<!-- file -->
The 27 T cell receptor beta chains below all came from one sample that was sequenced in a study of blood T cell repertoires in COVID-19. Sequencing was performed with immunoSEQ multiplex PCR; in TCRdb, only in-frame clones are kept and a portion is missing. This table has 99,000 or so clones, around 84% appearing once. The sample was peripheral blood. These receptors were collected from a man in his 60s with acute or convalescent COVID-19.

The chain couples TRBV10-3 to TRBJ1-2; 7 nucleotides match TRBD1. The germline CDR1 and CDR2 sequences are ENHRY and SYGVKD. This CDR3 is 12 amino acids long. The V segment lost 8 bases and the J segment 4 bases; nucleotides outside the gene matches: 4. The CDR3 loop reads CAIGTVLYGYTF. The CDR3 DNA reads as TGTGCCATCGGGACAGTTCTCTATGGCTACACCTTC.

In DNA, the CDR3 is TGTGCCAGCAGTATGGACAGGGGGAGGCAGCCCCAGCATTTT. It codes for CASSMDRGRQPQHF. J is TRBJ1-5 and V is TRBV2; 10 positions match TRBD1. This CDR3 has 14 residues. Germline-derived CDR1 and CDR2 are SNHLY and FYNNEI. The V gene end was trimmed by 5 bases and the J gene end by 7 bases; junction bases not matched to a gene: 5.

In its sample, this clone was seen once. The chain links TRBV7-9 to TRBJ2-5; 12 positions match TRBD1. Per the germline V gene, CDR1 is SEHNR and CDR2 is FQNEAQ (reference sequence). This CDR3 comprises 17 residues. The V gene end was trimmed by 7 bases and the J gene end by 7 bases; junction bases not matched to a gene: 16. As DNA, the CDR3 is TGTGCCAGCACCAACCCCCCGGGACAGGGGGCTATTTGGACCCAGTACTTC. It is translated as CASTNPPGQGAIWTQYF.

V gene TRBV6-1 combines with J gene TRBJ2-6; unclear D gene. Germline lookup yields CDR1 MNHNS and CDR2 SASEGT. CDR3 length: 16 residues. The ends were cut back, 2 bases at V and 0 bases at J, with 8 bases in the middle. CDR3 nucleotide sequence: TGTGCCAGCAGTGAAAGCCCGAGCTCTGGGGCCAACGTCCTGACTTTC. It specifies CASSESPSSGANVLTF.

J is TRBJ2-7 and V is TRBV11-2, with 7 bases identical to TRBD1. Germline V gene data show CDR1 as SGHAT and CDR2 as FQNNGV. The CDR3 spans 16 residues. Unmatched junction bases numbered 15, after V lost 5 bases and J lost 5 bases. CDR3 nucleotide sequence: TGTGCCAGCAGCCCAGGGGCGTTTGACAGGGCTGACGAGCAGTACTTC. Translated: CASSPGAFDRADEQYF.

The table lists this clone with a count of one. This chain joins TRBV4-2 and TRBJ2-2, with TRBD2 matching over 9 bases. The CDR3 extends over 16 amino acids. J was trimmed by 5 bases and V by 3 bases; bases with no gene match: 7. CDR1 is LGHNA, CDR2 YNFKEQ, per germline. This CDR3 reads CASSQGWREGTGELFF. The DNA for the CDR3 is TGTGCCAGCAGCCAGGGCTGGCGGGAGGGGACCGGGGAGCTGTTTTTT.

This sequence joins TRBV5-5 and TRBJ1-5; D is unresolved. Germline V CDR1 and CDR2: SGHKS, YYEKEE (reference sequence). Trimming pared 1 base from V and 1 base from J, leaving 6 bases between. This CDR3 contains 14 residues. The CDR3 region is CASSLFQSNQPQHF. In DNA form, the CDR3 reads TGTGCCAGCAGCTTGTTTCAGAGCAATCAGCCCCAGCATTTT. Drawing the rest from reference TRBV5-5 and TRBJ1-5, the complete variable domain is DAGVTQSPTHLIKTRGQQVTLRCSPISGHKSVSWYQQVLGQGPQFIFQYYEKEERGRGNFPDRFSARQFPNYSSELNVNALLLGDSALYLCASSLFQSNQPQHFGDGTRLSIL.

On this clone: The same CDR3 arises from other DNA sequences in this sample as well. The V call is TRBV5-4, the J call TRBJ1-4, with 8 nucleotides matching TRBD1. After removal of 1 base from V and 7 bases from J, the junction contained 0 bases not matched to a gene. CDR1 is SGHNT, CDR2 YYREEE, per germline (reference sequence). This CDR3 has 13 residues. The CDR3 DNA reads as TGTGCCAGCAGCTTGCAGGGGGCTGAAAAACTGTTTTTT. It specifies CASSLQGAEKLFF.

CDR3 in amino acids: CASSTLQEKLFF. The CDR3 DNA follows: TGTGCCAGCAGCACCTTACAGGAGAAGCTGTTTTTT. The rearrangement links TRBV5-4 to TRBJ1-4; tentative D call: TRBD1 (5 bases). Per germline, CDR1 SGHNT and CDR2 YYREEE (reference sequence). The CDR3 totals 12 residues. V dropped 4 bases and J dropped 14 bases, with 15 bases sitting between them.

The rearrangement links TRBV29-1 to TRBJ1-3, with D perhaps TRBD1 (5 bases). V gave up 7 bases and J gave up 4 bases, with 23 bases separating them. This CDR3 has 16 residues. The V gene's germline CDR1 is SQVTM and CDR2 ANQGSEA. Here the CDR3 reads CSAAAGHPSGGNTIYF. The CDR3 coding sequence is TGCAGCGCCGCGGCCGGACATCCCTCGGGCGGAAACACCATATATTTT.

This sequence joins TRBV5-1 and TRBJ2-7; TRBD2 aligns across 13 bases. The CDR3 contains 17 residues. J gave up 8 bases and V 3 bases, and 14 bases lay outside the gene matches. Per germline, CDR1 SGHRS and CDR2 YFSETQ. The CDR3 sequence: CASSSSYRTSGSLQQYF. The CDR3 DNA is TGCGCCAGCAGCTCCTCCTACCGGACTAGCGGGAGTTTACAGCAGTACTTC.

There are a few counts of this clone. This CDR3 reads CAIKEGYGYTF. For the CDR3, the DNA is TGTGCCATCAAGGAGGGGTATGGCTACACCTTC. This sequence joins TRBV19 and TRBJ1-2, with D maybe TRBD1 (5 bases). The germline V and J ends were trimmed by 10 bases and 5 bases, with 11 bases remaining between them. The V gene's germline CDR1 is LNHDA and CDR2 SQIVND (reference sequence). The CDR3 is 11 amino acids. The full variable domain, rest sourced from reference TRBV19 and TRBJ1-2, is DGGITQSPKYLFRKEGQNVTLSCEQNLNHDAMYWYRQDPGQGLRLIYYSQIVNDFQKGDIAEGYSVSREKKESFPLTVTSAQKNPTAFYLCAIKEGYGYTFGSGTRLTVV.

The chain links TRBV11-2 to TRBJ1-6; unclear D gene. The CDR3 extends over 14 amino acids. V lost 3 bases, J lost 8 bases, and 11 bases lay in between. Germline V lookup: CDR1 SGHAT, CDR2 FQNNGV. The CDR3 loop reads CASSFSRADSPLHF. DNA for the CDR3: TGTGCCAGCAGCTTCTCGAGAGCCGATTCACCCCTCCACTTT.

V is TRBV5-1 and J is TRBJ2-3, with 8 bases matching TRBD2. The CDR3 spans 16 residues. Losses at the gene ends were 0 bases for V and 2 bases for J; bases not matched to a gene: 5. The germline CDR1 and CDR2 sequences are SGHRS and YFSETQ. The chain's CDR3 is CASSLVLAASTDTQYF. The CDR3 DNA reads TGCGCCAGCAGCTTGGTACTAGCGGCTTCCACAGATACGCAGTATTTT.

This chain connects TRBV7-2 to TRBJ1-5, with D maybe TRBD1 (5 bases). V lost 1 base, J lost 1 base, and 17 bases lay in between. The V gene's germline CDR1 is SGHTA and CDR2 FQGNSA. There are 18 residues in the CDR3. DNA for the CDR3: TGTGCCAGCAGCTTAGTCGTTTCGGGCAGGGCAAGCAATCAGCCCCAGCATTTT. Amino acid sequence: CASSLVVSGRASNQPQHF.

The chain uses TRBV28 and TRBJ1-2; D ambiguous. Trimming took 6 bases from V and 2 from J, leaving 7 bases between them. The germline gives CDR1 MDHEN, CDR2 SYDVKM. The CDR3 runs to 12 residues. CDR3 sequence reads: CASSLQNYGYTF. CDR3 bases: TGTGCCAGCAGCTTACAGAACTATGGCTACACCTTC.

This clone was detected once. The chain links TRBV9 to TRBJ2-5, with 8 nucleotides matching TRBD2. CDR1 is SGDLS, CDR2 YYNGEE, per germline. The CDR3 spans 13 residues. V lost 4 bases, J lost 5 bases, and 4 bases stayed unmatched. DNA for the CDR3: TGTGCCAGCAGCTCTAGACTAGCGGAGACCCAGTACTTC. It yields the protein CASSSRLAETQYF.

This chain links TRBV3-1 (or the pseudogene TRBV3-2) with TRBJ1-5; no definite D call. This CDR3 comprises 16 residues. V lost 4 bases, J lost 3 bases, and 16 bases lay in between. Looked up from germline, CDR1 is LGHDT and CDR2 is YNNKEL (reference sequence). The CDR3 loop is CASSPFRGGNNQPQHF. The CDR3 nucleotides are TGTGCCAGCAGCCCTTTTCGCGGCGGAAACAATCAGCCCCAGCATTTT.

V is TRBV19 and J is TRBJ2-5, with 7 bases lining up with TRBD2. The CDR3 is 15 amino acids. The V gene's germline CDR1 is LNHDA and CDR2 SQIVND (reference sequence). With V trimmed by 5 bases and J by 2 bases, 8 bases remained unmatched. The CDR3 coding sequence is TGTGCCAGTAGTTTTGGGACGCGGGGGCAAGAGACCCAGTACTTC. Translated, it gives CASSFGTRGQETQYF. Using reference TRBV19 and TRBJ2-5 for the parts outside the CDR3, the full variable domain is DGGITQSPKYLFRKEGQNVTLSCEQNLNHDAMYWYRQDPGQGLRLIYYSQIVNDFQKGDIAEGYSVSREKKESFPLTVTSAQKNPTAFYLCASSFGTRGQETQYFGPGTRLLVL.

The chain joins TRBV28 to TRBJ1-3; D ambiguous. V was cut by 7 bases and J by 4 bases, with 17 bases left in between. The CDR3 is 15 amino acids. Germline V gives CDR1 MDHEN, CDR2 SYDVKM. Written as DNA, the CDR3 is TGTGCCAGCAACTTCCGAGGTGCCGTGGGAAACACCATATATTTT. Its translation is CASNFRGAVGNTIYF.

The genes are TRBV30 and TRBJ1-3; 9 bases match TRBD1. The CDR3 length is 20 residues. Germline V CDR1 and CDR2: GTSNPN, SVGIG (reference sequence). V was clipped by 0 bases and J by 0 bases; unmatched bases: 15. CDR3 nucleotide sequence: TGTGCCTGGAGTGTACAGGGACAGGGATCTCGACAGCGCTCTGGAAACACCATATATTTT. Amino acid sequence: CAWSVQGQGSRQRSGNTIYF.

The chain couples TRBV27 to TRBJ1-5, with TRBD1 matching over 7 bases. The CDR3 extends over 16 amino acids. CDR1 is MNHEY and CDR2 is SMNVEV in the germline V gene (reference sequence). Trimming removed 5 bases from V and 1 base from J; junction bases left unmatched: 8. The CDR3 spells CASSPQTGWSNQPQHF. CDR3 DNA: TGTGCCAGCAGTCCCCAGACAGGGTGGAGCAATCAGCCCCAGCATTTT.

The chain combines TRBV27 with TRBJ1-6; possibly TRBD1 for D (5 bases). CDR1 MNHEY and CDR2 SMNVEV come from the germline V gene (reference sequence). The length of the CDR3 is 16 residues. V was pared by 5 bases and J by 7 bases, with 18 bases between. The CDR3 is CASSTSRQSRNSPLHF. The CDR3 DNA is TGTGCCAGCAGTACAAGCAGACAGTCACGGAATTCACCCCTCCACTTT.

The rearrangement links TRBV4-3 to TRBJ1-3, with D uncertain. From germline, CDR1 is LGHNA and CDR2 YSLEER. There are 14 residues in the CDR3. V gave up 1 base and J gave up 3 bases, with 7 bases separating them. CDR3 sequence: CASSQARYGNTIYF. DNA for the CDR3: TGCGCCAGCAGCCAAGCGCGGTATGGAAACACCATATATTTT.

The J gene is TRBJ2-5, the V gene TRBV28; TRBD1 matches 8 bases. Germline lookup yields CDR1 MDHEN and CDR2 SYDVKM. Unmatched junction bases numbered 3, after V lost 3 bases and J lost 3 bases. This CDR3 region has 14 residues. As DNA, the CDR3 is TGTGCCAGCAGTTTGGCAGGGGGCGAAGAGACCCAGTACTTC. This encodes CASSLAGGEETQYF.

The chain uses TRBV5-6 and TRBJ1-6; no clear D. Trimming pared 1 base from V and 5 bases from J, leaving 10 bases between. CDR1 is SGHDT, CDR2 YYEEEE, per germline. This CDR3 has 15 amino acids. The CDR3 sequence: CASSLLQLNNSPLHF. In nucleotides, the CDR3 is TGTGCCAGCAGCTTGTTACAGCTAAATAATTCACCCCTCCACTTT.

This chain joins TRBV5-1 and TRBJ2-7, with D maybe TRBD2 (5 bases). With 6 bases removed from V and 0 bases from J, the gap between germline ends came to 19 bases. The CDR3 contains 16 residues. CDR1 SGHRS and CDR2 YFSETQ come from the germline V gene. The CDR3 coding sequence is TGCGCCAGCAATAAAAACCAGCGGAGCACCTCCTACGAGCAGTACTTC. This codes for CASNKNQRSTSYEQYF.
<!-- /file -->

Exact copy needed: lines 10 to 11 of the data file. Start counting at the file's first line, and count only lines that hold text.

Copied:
CDR3 in amino acids: CASSTLQEKLFF. The CDR3 DNA follows: TGTGCCAGCAGCACCTTACAGGAGAAGCTGTTTTTT. The rearrangement links TRBV5-4 to TRBJ1-4; tentative D call: TRBD1 (5 bases). Per germline, CDR1 SGHNT and CDR2 YYREEE (reference sequence). The CDR3 totals 12 residues. V dropped 4 bases and J dropped 14 bases, with 15 bases sitting between them.

The rearrangement links TRBV29-1 to TRBJ1-3, with D perhaps TRBD1 (5 bases). V gave up 7 bases and J gave up 4 bases, with 23 bases separating them. This CDR3 has 16 residues. The V gene's germline CDR1 is SQVTM and CDR2 ANQGSEA. Here the CDR3 reads CSAAAGHPSGGNTIYF. The CDR3 coding sequence is TGCAGCGCCGCGGCCGGACATCCCTCGGGCGGAAACACCATATATTTT.